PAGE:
This is the third article in a three part series about Array BioPharma (NASDAQ:ARRY). The first article looked at several promising drug candidates Array is developing with other companies. The second article focused on the investigational drugs that the company is developing on its own. This article offers an overview of Array's finances and a discussion about whether or not buying Array stock is a wise decision.
In late 2012, Array raised $70.9 million by completing an underwritten public offering of 20.7 million shares of its common stock at a price of $3.65 per share. Array received net proceeds of $70.9 million from the sale that will be used to fund potential Phase 3 clinical trials or pivotal programs.
On May 6, 2013, Array reported financial results for its third fiscal quarter ended March 31, 2013.
Revenue was $10.0 million, compared to $19.1 million for the same period in fiscal 2012. The decline in revenue was due to delays in anticipated milestone payments in the third quarter and the recognition of previously received and deferred upfront and milestone payments from Genentech and Amgen (NASDAQ:AMGN) during the third quarter of fiscal 2012 that did not recur in comparable amounts in fiscal 2013.
For the nine months ended March 31, 2013, revenue was $44.2 million, compared to $64.5 million for the same period in fiscal 2012.
Array reported that the net loss for the nine months ended March 31, 2013, was $44.3 million, or ($0.42) per share, compared to a net loss of $15.6 million, or ($0.24) per share, in the comparable prior year period.
Research and development expense was $15.1 million, compared to $16.1 million in the comparable prior year period. Net loss was $21.6 million, or ($0.19) per share, for the third quarter, compared to a net loss of $8.2 million, or ($0.11) per share, for the same period in fiscal 2012.
The company reaffirmed the financial guidance provided for the full year ending June 30, 2013 of $60 million in revenue and ($0.55) net loss per share.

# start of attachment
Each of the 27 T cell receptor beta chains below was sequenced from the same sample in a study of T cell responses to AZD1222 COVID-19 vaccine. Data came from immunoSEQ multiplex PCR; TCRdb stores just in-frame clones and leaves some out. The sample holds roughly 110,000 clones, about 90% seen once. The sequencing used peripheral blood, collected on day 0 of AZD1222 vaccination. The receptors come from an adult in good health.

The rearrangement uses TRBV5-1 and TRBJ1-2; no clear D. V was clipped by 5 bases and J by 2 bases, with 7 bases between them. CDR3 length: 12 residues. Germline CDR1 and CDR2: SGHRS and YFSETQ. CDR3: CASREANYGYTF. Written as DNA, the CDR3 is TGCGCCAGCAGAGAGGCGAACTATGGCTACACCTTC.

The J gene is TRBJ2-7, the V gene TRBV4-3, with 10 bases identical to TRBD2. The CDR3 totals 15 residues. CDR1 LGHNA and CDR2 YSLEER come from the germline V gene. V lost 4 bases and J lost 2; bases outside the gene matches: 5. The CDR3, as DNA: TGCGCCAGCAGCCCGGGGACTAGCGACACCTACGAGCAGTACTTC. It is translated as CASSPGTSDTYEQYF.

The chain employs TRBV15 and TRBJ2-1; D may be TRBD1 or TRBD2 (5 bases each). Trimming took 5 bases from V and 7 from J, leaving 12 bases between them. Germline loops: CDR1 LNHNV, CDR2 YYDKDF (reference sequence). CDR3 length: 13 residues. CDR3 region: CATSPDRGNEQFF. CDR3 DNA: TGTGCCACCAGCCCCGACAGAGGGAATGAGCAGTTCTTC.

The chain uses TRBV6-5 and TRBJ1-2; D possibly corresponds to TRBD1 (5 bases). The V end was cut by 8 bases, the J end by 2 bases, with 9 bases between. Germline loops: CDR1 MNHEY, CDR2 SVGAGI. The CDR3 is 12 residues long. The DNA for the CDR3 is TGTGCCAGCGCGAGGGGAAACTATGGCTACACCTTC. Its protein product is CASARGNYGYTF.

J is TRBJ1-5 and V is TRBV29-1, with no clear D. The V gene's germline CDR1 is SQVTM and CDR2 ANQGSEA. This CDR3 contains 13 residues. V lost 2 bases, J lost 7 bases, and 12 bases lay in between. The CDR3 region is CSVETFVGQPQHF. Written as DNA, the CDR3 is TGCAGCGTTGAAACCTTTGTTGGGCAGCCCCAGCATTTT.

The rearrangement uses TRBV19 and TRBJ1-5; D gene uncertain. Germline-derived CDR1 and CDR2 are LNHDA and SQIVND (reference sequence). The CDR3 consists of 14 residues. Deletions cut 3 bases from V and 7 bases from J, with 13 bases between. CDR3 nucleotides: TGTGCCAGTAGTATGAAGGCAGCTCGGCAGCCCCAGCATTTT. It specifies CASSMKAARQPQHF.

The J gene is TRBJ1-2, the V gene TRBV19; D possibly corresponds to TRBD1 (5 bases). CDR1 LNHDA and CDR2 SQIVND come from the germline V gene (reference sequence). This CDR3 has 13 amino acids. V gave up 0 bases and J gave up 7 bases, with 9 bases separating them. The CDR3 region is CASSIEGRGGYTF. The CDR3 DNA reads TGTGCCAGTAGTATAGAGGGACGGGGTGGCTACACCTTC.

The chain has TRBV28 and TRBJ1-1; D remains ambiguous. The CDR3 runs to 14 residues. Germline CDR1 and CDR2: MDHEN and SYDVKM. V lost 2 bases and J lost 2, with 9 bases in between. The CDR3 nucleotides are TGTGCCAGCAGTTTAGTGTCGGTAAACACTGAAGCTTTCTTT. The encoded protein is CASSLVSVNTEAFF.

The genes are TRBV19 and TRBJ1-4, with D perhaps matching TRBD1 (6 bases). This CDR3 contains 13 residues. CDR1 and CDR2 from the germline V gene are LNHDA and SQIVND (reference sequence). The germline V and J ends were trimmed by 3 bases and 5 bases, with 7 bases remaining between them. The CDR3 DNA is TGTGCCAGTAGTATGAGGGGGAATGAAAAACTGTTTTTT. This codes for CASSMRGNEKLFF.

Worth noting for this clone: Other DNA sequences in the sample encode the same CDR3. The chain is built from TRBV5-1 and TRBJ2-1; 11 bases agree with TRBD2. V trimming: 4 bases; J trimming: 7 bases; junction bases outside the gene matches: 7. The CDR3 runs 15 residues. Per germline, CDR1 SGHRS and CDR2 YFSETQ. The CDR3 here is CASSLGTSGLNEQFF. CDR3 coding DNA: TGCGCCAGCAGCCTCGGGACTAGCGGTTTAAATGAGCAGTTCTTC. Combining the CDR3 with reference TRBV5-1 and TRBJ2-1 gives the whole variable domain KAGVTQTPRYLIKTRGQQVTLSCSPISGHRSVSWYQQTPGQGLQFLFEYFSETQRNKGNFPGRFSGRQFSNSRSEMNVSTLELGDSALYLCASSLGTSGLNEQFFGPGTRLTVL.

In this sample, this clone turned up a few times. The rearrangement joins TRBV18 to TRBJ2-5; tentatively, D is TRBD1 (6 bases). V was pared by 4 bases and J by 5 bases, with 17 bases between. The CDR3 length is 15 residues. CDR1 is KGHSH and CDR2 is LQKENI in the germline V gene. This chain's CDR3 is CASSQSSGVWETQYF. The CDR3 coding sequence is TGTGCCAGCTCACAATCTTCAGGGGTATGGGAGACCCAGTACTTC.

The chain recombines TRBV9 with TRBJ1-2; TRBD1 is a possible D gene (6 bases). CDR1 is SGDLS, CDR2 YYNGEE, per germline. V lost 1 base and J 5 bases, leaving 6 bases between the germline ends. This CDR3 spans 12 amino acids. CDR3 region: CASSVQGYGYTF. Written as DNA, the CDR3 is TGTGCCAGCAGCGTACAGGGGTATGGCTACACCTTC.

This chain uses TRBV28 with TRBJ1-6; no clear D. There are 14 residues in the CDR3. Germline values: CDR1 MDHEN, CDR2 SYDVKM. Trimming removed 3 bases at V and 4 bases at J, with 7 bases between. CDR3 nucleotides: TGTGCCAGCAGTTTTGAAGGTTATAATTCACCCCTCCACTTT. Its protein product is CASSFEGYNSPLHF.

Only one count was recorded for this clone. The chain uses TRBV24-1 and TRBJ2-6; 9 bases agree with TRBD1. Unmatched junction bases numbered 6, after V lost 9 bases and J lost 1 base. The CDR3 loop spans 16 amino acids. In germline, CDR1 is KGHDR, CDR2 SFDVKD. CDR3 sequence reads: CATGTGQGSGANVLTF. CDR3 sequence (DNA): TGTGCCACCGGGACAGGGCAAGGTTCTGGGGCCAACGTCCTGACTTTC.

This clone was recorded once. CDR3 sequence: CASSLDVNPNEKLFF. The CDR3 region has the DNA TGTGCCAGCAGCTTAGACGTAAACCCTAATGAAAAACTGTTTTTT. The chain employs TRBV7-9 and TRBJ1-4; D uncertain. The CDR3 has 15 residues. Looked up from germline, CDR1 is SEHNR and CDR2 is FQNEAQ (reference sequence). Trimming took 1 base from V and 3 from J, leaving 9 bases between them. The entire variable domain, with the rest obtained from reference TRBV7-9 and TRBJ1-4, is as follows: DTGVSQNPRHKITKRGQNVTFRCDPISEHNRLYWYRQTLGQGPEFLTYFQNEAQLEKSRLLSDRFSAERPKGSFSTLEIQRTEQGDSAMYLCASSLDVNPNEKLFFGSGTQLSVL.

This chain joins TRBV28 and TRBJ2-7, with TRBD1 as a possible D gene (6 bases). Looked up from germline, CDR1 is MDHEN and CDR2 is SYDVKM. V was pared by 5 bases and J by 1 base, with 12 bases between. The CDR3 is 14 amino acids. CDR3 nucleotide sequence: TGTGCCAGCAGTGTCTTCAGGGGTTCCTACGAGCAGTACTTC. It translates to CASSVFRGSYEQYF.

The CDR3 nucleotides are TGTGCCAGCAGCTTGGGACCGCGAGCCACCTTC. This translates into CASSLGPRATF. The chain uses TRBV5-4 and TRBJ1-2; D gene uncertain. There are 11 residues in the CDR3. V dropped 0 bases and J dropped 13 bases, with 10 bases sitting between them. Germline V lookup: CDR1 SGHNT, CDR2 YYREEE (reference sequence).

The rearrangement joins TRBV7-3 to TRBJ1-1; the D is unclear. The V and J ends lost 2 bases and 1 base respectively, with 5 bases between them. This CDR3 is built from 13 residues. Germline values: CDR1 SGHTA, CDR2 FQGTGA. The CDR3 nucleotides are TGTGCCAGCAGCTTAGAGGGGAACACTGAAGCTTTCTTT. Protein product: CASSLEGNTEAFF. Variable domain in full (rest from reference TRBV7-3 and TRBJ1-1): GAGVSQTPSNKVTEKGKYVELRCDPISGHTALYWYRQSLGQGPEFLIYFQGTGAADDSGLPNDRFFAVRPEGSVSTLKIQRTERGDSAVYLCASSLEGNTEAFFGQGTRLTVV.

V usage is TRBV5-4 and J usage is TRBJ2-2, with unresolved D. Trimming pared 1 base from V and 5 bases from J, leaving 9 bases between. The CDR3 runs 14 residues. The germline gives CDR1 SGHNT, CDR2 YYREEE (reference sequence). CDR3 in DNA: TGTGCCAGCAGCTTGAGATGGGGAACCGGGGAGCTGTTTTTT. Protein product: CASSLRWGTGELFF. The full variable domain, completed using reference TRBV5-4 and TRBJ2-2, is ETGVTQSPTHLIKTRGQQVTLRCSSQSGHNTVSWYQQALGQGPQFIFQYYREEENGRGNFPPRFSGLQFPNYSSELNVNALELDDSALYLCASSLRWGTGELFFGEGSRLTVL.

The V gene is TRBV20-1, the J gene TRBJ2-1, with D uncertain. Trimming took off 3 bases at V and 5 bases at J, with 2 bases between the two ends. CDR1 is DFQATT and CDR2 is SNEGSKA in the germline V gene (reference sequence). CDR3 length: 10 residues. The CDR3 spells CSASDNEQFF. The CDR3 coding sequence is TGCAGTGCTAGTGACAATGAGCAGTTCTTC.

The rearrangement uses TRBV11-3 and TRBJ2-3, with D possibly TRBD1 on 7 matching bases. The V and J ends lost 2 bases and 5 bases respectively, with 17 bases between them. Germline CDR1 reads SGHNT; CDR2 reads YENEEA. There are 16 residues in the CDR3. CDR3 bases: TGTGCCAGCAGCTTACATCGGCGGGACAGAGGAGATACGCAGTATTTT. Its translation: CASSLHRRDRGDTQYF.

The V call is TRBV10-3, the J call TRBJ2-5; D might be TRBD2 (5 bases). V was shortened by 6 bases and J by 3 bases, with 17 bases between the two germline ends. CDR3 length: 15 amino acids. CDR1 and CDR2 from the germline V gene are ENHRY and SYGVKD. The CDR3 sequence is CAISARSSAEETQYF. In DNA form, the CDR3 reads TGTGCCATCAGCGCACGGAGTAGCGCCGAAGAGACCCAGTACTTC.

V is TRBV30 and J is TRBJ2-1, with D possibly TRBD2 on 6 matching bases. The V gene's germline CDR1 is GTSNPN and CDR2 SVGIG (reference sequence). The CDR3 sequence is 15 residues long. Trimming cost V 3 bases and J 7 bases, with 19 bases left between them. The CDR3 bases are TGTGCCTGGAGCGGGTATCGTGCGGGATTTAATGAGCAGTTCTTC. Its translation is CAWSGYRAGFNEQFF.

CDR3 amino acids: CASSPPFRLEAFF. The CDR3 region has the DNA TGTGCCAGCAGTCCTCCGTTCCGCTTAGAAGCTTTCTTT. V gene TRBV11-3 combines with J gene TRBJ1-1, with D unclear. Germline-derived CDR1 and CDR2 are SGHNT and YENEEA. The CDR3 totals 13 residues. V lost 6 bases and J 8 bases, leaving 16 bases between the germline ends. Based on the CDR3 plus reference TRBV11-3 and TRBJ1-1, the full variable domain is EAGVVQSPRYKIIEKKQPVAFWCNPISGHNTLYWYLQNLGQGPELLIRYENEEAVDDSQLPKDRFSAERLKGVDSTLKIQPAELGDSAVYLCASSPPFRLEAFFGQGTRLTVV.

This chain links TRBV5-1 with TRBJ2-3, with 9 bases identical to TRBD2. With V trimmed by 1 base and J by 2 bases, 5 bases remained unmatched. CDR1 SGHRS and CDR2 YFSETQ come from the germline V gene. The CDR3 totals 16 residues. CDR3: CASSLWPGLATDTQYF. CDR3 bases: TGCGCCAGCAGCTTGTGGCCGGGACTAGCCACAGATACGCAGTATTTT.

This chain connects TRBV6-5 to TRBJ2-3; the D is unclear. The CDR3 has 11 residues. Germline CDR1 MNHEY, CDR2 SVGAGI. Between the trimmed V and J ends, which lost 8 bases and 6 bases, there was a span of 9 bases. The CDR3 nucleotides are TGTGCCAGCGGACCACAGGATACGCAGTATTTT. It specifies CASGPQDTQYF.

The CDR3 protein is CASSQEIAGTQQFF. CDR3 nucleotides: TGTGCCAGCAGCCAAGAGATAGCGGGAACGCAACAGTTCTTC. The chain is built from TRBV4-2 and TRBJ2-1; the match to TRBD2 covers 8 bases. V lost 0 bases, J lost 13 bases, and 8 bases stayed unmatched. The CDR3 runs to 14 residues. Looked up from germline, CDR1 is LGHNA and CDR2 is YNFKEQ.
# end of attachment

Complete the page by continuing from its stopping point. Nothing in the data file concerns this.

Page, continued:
Array ended the quarter with $87 million in cash, cash equivalents and marketable securities.
Analysts covering Array are enthusiastic about the company.
On April 11, 2013, Zacks lowered its rating for Array from an "Outperform" to a "Neutral" rating.
On March 25, 2013, Piper Jaffray upgraded Array from "Neutral" to "Overweight."
On December 20, 2012, Wells Fargo initiated coverage of Array with an "Outperform" rating.
On October 26, 2012, Brean Murray started coverage of Array with a "Buy" rating. The firm has a $10 price target on the stock.
On August 15, 2012, Jefferies and Company maintained its "Buy" on Array. The firm has a target of $6.00 for the stock. On August 15, Leerink Swann upgraded Array from "Market Perform" to "Outperform." Leerink raised the company's price target from $4 to $8.
Array has a world class small molecule drug discovery and development platform that allows it to move rapidly from hit identification through clinical proof of concept. During the last 10 years, Array has brought 19 compounds into clinical development.
Array continues its evolution into a late-stage development company. Array has partnered with some of the biggest names in the industry including Roche (OTCQX:RHHBY), Amgen, Celgene (NASDAQ:CELG), Novartis (NYSEMKT:NVX) and AstraZeneca (NYSE:AZN). Through these partnerships, the company has been able to raise substantial non-dilutive capital totaling over $175 million in recent years. If you were to calculate all the potential partnership milestones Array could earn, it totals more than $3 billion.
With the recent Phase 3 announcements regarding Array-invented MEK inhibitors, MEK162 and selumetinib, and continuing progress with its wholly-owned hematology-oncology programs, I think Array's future looks bright.
Disclosure: I am long CELG, MRK, EXEL. I wrote this article myself, and it expresses my own opinions. I am not receiving compensation for it (other than from Seeking Alpha). I have no business relationship with any company whose stock is mentioned in this article.